The Sun Is Rising in BuffaloMario Zucca
Jack Eichel is a teenager, and he will remain so for another year and two weeks. His hair is so tightly coiled, his cheeks so easily crimson, that you wonder exactly what sort of industrial operation churns away inside his head. He was taken second overall by the Buffalo Sabres in this summer’s NHL draft, though everyone seemed to agree that in any year without Connor McDavid on the board, Eichel would have been the first pick.
Eichel spent last season attending Boston University, having grown up in Massachusetts, and even when he suits up as the Green Bay Packers in a game of Madden, he monkeys with the settings so that they run the New England Patriots’ plays. “You gotta use Belichick’s playbook,” he says, with a deadpan assurance that would no doubt be appreciated by the impassive coaching legend himself. Eichel is at his stall in the Sabres locker room on the morning of a preseason game day in late September, and that is good news for everyone: It means he’s in the lineup tonight.
A week earlier, as the Sabres got set for their first home game of the preseason, Eichel wasn’t on the roster. Sabres fans understand that not every player appears in every game during the early stages of training camp, but that didn’t make them any less bummed.
“Why isn’t Eichel playing?” kids asked their parents outside the arena. “Ugh, no Eichel tonight,” dudes remarked to dudes inside the expansive (716) Food and Sport. A Sabres beat writer regarded me with mock pity: “Aw, you’re missing Eichel.” The reporter had just returned from Minnesota, a trip he wouldn’t normally make during training camp, but it had been worth it. The game wasn’t televised, so he was lucky to have been there in person to see Eichel’s debut: one goal, one assist.
The way everyone talked about the kid made him sound less like an athlete and more like a hot new restaurant or a limited-time-only museum show. You almost wanted to call him the Eichel, as if you were referring to the Marina Abramovic at the MoMA or something. Either way, the name of the exhibit could definitely be the same: “The Artist Is Present.”
With all of this attention on the team’s youngest member, it’s easy to forget that he’s far from the only notable new face on Buffalo’s revamped roster. Following two straight seasons of finishing DFL in the NHL, of approaching losing as a legitimate tactical goal rather than an outcome to avoid at all costs, the Sabres are now attempting to make a power turn and start transitioning back up the ice.
General manager Tim Murray — a quirky former scout described by the Buffalo News as the “bespectacled brewmaster of this Sabres’ rebuild” — has attempted to make good on an April 2014 promise that the evolution of the franchise would not rely on some goalpost-pushing five-year (or more!) plan. Jaded Buffalo fans, who love hockey so deeply that they can consistently be counted upon to generate top-five TV ratings regardless of whether their team wins (or is even out on the ice), might roll their eyes at this; the Sabres have missed the playoffs in six of the last eight seasons and haven’t advanced past the first round since 2007. But there’s reason to believe that the Sabres finally have a little skip in their skates.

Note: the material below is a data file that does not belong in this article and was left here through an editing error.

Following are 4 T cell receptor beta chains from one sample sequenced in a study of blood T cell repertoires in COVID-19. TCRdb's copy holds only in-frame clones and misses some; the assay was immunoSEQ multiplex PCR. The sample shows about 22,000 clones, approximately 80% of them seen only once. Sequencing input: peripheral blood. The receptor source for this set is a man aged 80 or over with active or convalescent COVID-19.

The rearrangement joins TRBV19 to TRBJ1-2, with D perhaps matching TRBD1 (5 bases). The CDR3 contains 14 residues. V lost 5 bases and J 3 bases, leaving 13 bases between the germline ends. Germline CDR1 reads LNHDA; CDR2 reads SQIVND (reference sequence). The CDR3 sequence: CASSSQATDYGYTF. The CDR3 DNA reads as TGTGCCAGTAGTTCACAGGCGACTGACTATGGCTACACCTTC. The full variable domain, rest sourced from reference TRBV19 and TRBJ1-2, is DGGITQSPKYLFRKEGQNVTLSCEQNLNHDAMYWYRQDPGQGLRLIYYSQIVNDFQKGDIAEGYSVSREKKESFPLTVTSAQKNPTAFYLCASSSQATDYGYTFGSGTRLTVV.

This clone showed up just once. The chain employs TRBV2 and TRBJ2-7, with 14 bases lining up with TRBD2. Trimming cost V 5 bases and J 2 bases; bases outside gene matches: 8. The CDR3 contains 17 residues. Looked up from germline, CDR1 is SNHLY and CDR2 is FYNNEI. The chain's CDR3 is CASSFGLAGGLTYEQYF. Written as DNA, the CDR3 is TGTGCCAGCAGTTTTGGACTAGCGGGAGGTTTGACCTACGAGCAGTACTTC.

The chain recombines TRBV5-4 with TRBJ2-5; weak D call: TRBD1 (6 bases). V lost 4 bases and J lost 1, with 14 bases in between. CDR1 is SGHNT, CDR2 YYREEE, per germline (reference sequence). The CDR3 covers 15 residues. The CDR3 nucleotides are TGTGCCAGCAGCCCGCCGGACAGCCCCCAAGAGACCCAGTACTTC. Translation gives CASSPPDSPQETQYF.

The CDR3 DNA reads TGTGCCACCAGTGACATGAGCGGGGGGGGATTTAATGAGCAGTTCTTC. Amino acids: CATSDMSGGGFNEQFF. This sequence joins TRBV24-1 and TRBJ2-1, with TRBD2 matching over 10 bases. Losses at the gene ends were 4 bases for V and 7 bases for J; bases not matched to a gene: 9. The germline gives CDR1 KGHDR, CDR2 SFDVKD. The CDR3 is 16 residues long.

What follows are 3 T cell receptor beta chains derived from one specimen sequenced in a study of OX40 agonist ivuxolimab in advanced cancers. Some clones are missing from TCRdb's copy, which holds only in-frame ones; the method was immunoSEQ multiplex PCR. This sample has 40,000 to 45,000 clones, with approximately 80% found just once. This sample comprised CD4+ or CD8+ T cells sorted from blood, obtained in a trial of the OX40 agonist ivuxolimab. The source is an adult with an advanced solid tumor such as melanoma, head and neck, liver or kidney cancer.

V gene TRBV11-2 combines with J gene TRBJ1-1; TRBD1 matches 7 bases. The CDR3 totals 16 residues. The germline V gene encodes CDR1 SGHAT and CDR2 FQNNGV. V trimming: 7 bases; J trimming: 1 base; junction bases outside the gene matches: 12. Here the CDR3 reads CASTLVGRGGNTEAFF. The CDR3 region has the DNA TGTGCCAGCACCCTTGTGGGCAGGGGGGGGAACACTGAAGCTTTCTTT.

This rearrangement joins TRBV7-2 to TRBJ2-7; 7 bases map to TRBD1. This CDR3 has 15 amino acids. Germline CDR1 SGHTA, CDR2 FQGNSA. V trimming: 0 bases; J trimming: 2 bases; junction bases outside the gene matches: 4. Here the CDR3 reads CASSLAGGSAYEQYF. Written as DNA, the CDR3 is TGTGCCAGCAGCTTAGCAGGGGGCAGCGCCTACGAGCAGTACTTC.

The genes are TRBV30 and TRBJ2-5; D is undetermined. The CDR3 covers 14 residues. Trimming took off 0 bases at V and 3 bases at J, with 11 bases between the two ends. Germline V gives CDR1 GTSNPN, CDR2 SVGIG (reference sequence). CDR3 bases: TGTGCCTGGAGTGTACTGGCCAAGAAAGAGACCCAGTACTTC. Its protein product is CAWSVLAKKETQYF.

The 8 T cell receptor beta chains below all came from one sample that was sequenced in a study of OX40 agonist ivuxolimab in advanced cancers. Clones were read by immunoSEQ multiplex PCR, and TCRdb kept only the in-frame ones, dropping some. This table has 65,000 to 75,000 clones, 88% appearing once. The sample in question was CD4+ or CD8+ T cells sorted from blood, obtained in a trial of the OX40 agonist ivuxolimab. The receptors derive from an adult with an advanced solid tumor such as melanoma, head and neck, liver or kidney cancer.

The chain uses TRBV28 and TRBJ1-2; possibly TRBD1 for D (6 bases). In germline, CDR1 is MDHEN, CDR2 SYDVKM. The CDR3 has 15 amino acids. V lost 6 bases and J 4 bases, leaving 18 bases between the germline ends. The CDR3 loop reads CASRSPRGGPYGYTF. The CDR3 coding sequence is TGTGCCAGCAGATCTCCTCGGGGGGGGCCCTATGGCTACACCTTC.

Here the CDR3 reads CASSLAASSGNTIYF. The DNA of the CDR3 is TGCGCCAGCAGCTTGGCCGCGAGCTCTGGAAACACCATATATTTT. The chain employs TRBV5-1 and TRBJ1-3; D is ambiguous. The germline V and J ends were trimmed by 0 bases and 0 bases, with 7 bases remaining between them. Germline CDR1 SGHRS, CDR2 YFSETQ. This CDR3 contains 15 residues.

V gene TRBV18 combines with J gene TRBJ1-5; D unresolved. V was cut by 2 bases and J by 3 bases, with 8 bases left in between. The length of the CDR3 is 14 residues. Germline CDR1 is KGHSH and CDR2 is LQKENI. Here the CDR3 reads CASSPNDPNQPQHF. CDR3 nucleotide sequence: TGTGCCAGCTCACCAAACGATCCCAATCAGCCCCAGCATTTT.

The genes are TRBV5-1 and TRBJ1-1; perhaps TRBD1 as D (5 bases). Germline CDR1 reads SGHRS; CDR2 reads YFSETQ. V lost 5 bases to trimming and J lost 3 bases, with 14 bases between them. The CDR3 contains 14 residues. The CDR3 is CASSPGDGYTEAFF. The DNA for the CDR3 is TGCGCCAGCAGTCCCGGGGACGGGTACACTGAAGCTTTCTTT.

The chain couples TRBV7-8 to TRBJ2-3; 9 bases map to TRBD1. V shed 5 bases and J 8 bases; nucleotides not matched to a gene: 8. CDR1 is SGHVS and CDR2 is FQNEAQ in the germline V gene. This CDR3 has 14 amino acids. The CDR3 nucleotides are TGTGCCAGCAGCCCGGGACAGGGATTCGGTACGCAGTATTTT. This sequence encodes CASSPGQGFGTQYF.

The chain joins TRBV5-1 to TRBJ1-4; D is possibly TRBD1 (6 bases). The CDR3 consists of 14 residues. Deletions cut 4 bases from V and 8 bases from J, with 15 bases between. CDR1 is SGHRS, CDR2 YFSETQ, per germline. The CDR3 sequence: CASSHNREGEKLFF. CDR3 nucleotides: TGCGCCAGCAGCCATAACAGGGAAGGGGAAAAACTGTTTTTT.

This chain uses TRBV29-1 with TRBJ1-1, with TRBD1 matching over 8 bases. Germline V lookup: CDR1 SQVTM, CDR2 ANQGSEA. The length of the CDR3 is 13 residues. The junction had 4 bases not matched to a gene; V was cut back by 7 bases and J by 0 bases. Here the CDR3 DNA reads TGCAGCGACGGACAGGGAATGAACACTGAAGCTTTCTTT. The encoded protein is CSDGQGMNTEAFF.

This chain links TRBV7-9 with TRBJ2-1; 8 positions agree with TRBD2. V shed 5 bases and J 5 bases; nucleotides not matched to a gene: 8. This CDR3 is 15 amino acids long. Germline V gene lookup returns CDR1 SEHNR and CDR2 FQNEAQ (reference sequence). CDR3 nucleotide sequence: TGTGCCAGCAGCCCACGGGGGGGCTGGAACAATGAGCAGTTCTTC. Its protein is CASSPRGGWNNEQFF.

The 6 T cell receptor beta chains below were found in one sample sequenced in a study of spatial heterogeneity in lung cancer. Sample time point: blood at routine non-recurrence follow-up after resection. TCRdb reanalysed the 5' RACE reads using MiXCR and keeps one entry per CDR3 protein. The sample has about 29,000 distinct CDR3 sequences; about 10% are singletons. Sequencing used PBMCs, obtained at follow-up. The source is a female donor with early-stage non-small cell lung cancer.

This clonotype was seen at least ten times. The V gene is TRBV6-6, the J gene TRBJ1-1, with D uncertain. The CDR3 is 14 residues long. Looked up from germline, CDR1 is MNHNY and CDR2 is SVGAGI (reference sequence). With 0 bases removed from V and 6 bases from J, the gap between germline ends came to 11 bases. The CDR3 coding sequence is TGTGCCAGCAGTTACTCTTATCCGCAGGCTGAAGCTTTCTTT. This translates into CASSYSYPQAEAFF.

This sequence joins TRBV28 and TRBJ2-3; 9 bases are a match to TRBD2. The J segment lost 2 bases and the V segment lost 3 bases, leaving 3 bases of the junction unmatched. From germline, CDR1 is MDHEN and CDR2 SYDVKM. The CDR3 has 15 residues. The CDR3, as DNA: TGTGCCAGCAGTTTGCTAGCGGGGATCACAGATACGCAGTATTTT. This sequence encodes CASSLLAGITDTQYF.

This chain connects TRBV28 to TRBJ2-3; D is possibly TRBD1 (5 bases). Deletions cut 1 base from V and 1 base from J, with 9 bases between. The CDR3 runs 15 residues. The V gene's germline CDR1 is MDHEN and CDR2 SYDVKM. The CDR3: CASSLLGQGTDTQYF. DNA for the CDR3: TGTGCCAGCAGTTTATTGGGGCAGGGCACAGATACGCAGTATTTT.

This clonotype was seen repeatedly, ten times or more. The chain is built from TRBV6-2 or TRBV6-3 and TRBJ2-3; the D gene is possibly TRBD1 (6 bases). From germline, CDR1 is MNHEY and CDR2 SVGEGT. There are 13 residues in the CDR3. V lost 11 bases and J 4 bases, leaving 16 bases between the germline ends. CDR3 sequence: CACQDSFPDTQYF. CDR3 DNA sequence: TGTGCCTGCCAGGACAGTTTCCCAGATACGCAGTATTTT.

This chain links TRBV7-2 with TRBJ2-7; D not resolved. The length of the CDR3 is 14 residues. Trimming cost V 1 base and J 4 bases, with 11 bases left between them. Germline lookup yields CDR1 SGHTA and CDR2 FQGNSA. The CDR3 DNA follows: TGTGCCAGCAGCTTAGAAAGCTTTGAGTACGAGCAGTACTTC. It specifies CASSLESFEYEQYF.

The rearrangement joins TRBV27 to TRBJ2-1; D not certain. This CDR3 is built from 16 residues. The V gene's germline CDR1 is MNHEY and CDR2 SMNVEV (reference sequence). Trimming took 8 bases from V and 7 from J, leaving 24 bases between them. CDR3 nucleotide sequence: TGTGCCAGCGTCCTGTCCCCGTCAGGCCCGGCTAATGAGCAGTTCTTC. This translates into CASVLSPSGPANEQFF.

Last winter, Buffalo acquired 24-year-old hotshot Evander Kane, who also once made an NHL roster at age 18, and a few years later had racked up a 57-point season. And thanks to some urging by Tyler Ennis, Murray made a draft-day trade in June that yielded Ryan O’Reilly, the sort of faceoff-taking, tough-minutes-swallowing player who gets roundly praised as underrated so often that the label starts to seem impossible by definition.
The Sabres also hired head coach Dan Bylsma, formerly of the Pittsburgh Penguins and the U.S. national team. They bought low on defenseman Cody Franson. They traded for Ottawa goalie Robin Lehner. And they made it known that, while they were clearly targeting established NHL talent, they’d also be giving a shot to some of the upsidey youngsters they had accumulated with their recent lottery picks, like 20-year-old defenseman Rasmus Ristolainen and 19-year-old forward Sam Reinhart.
This turnover all happened one year after Matt Moulson, who was traded from the Sabres to the Minnesota Wild in March 2014, came back to Buffalo — of his own volition! — when he became a free agent that summer. Choosing to return to such a floundering franchise may have seemed like an oddball career choice, but Moulson liked what he saw: some method to the madness, a general manager unafraid to strike, a promising roster mix of youth and experience, and generous, passionate ownership.
“I believed that when I signed back here that they can win a Stanley Cup,” Moulson said. “And they’ve done the right things to go in that direction. We have a lot of work to do, but it’s the right start.”
It hasn’t just been the hockey operations side of the business that has signaled a bold willingness to deal. The mentality originates all the way at the top — in this case, with multibillionaire owners Terry and Kim Pegula, who made their vast fortune in natural gas and have been spending it for years now on sports franchises, hockey rinks, urban development projects, and the intersection of all three.
Tom Szczerbowski/Getty Images